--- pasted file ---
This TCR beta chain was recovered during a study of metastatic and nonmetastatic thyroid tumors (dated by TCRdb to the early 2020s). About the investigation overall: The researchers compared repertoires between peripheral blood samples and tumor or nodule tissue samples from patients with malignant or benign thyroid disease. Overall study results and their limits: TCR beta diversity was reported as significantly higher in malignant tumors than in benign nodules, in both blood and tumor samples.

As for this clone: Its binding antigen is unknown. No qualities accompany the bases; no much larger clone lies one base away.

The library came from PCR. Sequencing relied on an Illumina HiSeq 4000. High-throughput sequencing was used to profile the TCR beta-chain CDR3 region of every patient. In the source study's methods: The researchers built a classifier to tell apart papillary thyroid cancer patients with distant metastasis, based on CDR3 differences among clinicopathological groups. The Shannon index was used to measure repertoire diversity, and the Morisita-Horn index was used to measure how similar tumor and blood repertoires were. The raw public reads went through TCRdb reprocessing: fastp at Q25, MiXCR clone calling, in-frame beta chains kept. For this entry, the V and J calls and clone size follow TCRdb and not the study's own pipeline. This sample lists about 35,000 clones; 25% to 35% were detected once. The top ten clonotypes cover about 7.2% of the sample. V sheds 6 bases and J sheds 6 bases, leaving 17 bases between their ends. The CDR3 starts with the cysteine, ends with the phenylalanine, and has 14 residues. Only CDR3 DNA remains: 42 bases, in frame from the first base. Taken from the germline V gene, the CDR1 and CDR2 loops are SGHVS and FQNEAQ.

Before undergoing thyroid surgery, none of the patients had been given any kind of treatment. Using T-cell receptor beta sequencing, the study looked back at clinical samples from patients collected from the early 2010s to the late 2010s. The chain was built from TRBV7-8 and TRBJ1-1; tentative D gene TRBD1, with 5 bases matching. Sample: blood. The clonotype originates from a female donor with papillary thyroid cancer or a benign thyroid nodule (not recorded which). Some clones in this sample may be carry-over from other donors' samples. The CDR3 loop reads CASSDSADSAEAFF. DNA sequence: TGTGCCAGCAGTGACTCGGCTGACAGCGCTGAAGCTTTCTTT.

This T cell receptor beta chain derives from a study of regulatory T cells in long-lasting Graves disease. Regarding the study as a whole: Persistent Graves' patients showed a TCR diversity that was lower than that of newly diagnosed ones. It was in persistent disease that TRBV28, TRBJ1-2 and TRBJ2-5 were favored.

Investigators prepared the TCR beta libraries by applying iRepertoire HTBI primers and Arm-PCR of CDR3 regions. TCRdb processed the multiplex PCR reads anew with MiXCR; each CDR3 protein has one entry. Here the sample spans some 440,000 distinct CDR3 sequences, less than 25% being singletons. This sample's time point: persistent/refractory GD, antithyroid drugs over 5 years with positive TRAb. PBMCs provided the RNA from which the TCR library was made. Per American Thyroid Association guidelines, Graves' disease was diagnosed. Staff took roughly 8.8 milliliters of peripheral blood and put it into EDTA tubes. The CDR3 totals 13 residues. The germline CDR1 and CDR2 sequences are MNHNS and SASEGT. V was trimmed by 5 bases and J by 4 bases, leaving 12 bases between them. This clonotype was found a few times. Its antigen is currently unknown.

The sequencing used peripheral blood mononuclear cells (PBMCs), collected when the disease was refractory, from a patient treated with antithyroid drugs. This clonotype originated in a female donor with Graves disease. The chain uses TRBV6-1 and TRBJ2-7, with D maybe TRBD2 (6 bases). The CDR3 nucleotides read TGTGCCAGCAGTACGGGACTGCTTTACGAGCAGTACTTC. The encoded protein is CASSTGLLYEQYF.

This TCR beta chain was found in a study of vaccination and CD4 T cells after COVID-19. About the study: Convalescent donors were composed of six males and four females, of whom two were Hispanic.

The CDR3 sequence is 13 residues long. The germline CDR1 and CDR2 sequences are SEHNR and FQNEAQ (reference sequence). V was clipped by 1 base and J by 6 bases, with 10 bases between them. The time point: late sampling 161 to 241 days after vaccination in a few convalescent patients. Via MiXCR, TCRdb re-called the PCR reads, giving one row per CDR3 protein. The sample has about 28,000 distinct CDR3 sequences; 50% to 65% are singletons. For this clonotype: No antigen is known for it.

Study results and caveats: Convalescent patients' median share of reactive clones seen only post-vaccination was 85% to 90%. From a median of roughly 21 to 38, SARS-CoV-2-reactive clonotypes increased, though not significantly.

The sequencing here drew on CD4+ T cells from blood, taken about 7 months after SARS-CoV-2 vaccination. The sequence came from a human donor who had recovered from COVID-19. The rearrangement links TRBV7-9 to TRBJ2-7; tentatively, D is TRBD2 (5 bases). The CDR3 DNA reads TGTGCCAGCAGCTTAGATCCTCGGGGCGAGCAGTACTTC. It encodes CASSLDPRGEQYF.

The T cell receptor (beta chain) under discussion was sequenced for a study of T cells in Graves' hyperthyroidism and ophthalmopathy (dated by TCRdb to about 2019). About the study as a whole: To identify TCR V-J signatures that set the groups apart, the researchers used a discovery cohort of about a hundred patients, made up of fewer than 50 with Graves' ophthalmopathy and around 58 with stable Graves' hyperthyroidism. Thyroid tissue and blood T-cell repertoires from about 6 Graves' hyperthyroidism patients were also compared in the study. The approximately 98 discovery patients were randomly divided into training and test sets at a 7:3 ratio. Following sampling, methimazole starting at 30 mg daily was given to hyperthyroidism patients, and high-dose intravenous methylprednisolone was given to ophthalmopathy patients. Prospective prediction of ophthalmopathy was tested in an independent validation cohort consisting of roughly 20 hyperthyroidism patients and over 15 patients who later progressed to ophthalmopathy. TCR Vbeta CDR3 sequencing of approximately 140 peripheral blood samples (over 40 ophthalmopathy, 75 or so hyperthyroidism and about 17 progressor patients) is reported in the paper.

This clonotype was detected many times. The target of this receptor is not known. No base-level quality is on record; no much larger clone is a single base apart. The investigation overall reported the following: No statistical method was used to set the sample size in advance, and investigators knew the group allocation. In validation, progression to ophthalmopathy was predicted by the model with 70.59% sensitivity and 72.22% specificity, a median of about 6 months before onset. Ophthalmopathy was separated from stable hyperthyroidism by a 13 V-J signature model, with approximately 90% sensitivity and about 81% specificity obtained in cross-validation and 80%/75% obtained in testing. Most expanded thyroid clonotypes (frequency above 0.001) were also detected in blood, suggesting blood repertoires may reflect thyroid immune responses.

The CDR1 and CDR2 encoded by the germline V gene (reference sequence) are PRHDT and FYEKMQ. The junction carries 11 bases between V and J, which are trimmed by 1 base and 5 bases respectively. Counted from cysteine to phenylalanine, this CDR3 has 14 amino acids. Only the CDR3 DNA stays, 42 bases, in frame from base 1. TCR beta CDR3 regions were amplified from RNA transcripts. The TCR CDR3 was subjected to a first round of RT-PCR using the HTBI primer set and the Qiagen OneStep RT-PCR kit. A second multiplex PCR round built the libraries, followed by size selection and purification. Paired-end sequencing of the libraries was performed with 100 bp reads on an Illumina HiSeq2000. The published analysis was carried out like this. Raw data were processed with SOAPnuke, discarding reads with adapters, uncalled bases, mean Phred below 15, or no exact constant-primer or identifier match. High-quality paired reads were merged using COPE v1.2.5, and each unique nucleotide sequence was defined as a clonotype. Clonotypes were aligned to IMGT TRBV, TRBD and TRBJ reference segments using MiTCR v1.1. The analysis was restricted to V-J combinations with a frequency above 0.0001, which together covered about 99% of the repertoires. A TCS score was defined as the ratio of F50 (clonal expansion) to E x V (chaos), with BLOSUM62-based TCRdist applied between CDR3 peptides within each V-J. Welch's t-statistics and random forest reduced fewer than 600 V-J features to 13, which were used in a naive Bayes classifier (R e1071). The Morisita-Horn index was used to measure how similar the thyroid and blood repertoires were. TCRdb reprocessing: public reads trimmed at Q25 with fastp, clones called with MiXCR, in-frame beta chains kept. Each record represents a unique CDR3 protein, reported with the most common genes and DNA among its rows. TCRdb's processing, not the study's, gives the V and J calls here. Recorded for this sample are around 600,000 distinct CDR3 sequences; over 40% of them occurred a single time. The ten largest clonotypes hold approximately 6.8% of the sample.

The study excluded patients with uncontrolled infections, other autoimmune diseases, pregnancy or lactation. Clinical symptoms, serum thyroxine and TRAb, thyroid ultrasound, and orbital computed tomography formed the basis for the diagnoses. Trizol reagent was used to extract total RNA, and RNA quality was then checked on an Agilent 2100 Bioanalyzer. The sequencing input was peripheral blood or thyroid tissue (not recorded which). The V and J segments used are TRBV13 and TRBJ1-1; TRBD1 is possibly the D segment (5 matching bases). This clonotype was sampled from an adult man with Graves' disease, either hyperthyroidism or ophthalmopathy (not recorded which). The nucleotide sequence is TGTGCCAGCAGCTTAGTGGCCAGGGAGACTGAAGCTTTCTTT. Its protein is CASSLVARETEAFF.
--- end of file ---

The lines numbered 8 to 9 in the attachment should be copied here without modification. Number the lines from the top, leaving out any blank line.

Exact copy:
This TCR beta chain was found in a study of vaccination and CD4 T cells after COVID-19. About the study: Convalescent donors were composed of six males and four females, of whom two were Hispanic.

The CDR3 sequence is 13 residues long. The germline CDR1 and CDR2 sequences are SEHNR and FQNEAQ (reference sequence). V was clipped by 1 base and J by 6 bases, with 10 bases between them. The time point: late sampling 161 to 241 days after vaccination in a few convalescent patients. Via MiXCR, TCRdb re-called the PCR reads, giving one row per CDR3 protein. The sample has about 28,000 distinct CDR3 sequences; 50% to 65% are singletons. For this clonotype: No antigen is known for it.